Review Summary: It Dies Today have mastered the art of clichÃ©s.9 of 13 thought this review was well written
What can you say about metalcore that hasn't been said already? It's already been made clear that metal "purists" have every reason to slap a degrading sticker on the genre's unsightly face; it's already been established a hundred times over that the scene has grown laughable as a whole. We all know by now that metalcore is no longer held in the highest of regards - yet some folk frolic about while proclaiming the "inevitable metalcore revival". Why? Well, there are bands like Misery Signals and August Burns Red that seem to back up the theory that the genre isn't completely
doomed - but then again, there's also bands like It Dies Today who basically send the genre straight to it's grave. For all the valiant efforts that other slightly-more-tolerable bands have made to create good music
, It Dies Today continually remain adamant in their career-long quest to make music bad
is, unsurprisingly, not an exception to It Dies Today's notorious drabness: it is heavy, it is relentless and it is incredibly, incredibly boring. The record is, in a matter of terms, the perfect example of every metalcore stereotype ever thought of. It is, note for note, exactly
what detractors of the genre hold against metalcore: monotonous and frequent breakdowns, completely laughable vocal delivery (both harsh and clean) and, most importantly, a cargo freighter's worth of needless chugging. Yet with all of this in mind, it's sad to say that Lividity
embraces it's own mediocrity and wears it upon it's sleeve like a boy-scout badge; it's proud
to be a metalcore album. Never before has such confidence been so misplaced.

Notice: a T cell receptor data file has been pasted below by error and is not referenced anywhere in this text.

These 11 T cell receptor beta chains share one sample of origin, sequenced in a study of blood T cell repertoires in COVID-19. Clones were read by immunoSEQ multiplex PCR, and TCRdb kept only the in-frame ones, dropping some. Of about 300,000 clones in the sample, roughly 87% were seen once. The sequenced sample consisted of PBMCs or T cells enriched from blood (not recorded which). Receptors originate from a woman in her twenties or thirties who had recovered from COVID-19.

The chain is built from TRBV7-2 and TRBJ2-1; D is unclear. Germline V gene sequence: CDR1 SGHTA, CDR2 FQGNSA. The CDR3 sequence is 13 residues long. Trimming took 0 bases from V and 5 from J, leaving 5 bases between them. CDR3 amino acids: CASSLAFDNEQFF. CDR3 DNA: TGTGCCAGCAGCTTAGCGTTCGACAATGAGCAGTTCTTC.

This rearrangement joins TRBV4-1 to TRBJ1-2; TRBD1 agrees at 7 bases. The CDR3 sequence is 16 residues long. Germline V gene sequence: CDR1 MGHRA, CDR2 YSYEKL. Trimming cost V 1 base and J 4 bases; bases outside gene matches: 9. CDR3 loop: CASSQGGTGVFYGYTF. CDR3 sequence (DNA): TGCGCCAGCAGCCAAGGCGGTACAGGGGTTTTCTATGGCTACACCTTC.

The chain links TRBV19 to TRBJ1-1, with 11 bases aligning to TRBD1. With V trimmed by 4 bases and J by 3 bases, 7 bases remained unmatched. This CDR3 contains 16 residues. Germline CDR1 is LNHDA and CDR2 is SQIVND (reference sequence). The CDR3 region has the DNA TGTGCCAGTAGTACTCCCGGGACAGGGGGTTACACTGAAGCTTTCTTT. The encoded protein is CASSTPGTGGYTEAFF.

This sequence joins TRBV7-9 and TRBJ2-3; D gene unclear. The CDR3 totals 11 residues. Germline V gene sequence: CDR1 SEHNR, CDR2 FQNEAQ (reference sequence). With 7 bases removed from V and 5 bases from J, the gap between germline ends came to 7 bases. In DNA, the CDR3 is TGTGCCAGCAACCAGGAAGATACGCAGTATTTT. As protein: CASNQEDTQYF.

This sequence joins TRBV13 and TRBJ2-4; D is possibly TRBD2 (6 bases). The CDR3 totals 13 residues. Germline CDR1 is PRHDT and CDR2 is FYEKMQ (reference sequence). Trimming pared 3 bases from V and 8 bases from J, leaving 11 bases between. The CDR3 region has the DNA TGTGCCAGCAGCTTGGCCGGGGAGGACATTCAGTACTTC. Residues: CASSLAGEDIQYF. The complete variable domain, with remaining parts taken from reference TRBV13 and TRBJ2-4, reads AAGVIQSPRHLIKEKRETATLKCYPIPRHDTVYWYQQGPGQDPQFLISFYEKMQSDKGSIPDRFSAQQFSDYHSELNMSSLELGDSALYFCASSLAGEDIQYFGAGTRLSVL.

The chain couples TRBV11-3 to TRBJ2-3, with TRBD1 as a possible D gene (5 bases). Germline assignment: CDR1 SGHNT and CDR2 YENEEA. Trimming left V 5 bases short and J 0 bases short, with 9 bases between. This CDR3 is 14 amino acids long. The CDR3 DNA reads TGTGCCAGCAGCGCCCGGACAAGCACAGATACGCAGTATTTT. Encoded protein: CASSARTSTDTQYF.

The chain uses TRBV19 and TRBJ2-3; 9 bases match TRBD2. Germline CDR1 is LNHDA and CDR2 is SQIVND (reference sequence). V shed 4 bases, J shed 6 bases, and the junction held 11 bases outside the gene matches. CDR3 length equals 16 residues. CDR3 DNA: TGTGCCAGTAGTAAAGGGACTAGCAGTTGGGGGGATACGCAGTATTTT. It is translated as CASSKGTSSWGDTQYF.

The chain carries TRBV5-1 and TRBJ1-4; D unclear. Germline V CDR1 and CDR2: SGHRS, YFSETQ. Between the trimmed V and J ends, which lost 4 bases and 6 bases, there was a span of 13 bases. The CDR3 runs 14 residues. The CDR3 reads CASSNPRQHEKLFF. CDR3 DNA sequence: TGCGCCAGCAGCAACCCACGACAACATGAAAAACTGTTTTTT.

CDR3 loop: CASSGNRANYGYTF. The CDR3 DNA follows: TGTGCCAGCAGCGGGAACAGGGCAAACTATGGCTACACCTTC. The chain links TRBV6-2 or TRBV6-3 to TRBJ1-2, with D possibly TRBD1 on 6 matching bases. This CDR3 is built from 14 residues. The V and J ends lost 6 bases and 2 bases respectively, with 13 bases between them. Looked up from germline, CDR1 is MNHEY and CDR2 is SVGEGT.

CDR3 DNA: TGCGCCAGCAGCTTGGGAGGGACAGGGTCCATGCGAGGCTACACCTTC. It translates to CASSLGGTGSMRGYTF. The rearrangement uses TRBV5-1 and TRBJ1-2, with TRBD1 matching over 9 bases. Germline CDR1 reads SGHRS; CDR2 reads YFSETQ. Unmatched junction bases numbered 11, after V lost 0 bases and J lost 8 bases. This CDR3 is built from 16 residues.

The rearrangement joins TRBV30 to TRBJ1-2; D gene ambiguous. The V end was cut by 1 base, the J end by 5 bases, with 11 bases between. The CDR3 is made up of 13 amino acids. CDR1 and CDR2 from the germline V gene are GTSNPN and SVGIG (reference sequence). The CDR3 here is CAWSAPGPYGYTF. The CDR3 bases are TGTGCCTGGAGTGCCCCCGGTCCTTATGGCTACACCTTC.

What can you expect from Lividity
? You can expect that newcomer Jason Wood's vocals are hardly an improvement from Nicholas Brookes' and you can expect that Chris Cappelli and Mike Hatalak's guitar talents are limited to drop-tuned palm muting and the occasional pinched harmonic. Why, you can also expect that drummer Nick Mirusso has yet to discover a cymbal other than his crash or a beat that doesn't involve a ceaseless double-bass assault. Worst of all, you can expect Lividity
to be a confused listen. On songs like 'Nihility', the band switches from All That Remains-mode to Fall Out Boy-mode without a second thought while on songs like 'Life of Uncertainty', the band seems to be more satisfied to show off their perfected Inhale Exhale impression.
Perhaps the most disappointing thing about Lividity
is that there is
one glorious moment on the record: 'Miss October' features an extended, melodic guitar solo. The musicianship is fairly technical and extremely tasteful; the entire band plays off each other. Yet the diamond-in-the-rough interlude is disappointing because it showcases that It Dies Today, at heart, aren't completely brainless
. It shows that if they tried hard enough and spent more than ten minutes writing a record, they could actually create something passable. Until that day, however, we're stuck with Lividity
and the rest of metalcore is stuck with being ridiculed for it's obvious flaws. You can thank It Dies Today later.